Politics

Trump orders withdrawal of remaining US troops from northern Syria

'It's a very untenable situation'

Syrian highway tells story of war
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Syrian highway tells story of war

(CNN) - President Donald Trump is ordering the remaining US forces out of northern Syria, Defense Secretary Mark Esper said Sunday, a development that has paralyzed the fight against ISIS and ceded US and Kurdish battlefield gains to Moscow and Damascus.

"We have American forces likely caught between two opposing, advancing armies and it's a very untenable situation. I spoke with the President last night, after discussions with the rest of the national security team, and he directed that we begin a deliberate withdrawal of forces from northern Syria," Esper said on CBS' "Face the Nation." "Which is where most of our forces are."

In explaining the decision, Esper also said that "in the last 24 hours" the US had learned that America's primary ally in the fight against ISIS, the Kurdish-led Syrian Democratic Forces, were "looking to cut a deal" with the Syrian regime and their Russian backers in order to "counter attack against the Turks in the north," something the SDF leadership had told America it would do in the absence of US assistance in the face of Turkish attacks.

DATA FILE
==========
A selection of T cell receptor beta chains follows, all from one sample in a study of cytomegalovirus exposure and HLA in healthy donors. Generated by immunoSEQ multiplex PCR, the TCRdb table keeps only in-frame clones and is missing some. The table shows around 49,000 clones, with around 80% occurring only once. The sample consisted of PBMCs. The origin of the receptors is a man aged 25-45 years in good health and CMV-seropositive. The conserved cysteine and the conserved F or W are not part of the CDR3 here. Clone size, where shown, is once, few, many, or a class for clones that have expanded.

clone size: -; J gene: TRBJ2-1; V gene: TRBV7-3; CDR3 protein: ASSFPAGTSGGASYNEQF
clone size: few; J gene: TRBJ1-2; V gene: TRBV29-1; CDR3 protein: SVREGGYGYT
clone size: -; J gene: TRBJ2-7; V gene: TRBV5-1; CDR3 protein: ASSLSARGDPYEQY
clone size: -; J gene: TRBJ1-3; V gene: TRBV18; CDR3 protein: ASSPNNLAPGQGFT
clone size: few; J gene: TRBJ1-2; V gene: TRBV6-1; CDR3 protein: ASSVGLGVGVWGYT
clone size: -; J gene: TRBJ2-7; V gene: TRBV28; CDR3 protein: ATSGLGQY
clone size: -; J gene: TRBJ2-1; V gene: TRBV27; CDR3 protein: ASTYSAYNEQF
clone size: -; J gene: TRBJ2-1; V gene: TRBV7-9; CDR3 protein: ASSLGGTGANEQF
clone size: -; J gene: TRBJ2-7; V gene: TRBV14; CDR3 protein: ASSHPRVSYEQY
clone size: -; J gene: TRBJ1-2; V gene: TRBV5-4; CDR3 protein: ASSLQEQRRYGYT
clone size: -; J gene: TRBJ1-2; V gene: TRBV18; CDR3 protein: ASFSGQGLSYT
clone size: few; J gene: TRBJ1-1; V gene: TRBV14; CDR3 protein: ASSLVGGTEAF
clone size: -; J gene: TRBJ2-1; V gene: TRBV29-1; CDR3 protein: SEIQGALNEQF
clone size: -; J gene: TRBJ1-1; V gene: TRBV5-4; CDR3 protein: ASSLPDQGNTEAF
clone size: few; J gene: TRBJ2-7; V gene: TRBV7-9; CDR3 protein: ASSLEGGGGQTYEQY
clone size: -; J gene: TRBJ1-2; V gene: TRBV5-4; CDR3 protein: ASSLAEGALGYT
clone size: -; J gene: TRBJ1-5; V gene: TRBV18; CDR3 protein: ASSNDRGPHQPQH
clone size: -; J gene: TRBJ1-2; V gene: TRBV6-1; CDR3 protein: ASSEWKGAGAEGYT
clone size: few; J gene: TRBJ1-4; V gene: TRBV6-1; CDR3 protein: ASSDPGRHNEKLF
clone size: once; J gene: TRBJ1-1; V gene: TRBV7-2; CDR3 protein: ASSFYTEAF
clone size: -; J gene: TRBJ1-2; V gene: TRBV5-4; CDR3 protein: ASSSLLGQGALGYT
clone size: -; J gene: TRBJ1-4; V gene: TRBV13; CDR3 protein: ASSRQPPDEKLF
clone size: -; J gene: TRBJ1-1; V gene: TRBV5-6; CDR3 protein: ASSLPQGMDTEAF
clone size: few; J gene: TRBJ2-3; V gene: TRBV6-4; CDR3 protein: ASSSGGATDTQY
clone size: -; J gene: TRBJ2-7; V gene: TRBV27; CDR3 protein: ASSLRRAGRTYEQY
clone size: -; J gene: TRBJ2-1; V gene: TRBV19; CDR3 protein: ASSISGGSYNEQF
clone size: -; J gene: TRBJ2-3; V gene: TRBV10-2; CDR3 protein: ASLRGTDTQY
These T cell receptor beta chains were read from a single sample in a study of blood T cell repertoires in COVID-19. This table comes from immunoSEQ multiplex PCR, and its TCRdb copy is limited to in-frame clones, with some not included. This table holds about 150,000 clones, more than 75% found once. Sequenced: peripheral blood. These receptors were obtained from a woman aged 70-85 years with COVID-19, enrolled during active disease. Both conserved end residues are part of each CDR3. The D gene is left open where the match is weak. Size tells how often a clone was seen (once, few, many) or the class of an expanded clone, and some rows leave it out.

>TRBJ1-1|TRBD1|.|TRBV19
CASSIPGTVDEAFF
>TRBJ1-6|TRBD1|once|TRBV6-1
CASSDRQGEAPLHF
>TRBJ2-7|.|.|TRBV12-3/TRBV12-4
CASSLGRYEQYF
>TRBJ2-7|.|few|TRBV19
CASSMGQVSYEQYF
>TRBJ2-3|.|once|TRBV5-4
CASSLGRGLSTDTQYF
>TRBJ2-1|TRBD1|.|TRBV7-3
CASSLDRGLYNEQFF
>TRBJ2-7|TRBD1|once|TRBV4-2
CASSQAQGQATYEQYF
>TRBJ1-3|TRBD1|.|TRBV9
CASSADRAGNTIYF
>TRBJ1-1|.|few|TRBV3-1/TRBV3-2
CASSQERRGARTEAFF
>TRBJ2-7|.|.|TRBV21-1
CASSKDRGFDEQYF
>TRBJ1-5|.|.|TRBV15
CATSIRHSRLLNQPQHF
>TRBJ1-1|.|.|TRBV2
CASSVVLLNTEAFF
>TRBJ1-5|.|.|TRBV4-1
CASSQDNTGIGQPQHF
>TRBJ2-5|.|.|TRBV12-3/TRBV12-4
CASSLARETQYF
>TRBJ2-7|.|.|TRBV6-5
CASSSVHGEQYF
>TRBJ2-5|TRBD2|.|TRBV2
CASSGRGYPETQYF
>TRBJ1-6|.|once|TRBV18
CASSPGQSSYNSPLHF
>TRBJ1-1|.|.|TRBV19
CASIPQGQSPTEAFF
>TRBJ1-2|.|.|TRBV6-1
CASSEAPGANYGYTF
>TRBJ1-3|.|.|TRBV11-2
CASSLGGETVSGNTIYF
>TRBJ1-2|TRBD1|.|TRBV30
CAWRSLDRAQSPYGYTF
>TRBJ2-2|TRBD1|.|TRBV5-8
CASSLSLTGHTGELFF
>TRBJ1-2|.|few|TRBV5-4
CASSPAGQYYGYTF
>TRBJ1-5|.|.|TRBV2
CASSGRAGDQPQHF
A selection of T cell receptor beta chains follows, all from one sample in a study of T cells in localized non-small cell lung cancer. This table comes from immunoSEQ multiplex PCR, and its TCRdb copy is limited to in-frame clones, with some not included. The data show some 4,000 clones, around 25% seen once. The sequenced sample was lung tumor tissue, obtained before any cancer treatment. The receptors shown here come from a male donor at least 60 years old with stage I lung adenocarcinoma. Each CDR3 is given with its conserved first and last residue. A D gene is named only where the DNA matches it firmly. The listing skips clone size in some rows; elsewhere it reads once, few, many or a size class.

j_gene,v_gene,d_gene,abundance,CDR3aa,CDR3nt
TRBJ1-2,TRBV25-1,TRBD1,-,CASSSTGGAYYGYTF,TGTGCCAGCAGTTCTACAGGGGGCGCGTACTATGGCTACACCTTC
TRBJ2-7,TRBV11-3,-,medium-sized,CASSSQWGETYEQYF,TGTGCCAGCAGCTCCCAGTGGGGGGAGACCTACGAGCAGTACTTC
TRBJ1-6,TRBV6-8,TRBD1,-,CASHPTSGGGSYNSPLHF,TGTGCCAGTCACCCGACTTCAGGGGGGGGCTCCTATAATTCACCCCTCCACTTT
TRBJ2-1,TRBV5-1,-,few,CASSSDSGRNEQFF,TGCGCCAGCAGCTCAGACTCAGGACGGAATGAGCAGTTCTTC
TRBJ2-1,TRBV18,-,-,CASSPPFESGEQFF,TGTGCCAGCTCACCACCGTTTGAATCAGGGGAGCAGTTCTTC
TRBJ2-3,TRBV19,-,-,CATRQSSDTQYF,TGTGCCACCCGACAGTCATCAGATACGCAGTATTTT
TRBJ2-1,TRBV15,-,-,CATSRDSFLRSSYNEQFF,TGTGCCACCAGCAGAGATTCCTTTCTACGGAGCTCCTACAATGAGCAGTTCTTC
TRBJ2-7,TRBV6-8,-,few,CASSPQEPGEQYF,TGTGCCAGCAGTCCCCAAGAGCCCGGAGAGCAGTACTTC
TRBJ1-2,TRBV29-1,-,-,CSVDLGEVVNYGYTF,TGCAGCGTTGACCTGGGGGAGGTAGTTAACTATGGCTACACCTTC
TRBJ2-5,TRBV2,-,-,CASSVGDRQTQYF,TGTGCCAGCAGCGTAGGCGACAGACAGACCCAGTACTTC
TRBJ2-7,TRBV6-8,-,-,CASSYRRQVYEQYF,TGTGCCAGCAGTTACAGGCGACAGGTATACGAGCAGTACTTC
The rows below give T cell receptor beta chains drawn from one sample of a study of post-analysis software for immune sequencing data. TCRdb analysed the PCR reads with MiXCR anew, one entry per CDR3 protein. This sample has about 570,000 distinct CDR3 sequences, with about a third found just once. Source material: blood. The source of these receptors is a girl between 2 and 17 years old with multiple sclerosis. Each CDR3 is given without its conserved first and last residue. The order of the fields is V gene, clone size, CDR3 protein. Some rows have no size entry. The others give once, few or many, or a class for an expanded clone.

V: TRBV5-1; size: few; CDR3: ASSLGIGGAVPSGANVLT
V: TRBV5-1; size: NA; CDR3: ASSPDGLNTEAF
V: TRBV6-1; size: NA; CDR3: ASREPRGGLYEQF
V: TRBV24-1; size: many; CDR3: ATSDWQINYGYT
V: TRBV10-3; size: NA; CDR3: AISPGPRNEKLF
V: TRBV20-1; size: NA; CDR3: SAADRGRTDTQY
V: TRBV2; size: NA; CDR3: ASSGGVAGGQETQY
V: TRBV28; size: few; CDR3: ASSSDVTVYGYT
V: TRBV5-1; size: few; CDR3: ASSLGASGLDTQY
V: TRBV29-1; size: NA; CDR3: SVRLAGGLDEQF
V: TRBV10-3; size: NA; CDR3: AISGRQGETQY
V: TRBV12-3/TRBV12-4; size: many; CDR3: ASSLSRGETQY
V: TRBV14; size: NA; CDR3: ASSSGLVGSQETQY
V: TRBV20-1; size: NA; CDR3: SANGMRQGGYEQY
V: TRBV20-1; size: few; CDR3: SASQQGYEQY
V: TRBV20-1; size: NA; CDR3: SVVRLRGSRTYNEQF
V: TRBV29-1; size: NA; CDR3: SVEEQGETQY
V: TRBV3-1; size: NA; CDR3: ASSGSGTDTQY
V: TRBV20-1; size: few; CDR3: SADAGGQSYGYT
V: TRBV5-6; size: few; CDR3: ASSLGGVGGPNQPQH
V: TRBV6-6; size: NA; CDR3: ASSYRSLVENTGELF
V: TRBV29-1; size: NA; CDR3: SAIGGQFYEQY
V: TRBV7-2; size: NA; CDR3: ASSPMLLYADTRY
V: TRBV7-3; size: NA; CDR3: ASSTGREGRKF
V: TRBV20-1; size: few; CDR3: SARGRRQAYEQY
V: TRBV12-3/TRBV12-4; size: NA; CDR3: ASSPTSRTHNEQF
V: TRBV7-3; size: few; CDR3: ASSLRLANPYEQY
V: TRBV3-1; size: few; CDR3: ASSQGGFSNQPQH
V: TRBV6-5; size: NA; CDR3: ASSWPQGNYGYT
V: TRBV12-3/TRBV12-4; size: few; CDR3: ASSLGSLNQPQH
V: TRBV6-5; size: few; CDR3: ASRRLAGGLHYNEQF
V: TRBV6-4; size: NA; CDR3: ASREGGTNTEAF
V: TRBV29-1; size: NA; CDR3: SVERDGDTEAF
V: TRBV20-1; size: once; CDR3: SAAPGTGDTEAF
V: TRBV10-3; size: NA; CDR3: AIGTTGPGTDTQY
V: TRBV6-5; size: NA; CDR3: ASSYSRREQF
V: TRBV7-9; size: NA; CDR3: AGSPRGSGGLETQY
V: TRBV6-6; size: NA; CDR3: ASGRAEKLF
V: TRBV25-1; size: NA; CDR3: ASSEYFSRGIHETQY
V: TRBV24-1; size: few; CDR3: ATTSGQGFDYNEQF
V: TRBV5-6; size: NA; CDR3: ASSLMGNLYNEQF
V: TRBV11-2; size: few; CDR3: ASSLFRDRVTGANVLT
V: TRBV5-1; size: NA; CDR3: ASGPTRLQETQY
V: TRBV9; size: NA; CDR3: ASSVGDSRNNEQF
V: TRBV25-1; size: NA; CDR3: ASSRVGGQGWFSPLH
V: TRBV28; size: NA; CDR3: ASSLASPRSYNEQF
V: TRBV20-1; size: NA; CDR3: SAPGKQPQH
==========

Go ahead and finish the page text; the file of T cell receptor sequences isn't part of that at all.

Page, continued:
Despite Esper saying the US only learned of the effort in the last 24 hours, CNN has reported that the SDF commander told a senior US diplomat Thursday that this was his intent.

The withdrawal order comes as Turkish forces are pushing further south into Syria. Last week, the country launched its long-threatened incursion into the country after Trump ordered a small contingent of about 50 US troops to be pulled back from the border area amid a belief that a Turkish incursion was imminent.

Republican lawmakers in particular have harshly denounced Trump's decision as a betrayal of the Kurds and a strategic blunder that will weaken American credibility, reverse gains against ISIS, make it harder for the US to build alliances and give a boost to Russia, China and Iran.

 

Pace of withdrawal

 

A US official told CNN on Sunday that US Central Command will determine the pace of the withdrawal and it will not happen immediately, but will take place deliberately and could take "days to weeks."

This is a withdrawal plan that was drawn up in February, in case an order was given to pull out American troops, however it is being implemented at a much faster pace than planned.

US troops still on the ground and on the move are receiving military air cover. A source familiar with operations in Syria told CNN that if there is an unauthorized approach on US positions, the American side will first attempt to de-escalate, and if their efforts fail, they are authorized to use deadly force to repel any threat -- whether that is from Turkish forces advancing into Syria or other actors already involved in the Syrian civil war.

Esper did not initially make it entirely clear whether the withdrawal would mean the US troops would be leaving Syria entirely or relocating elsewhere in the country away from where Turkish forces are operating. The Pentagon did not respond to CNN's request Sunday for clarification on the troop withdrawal.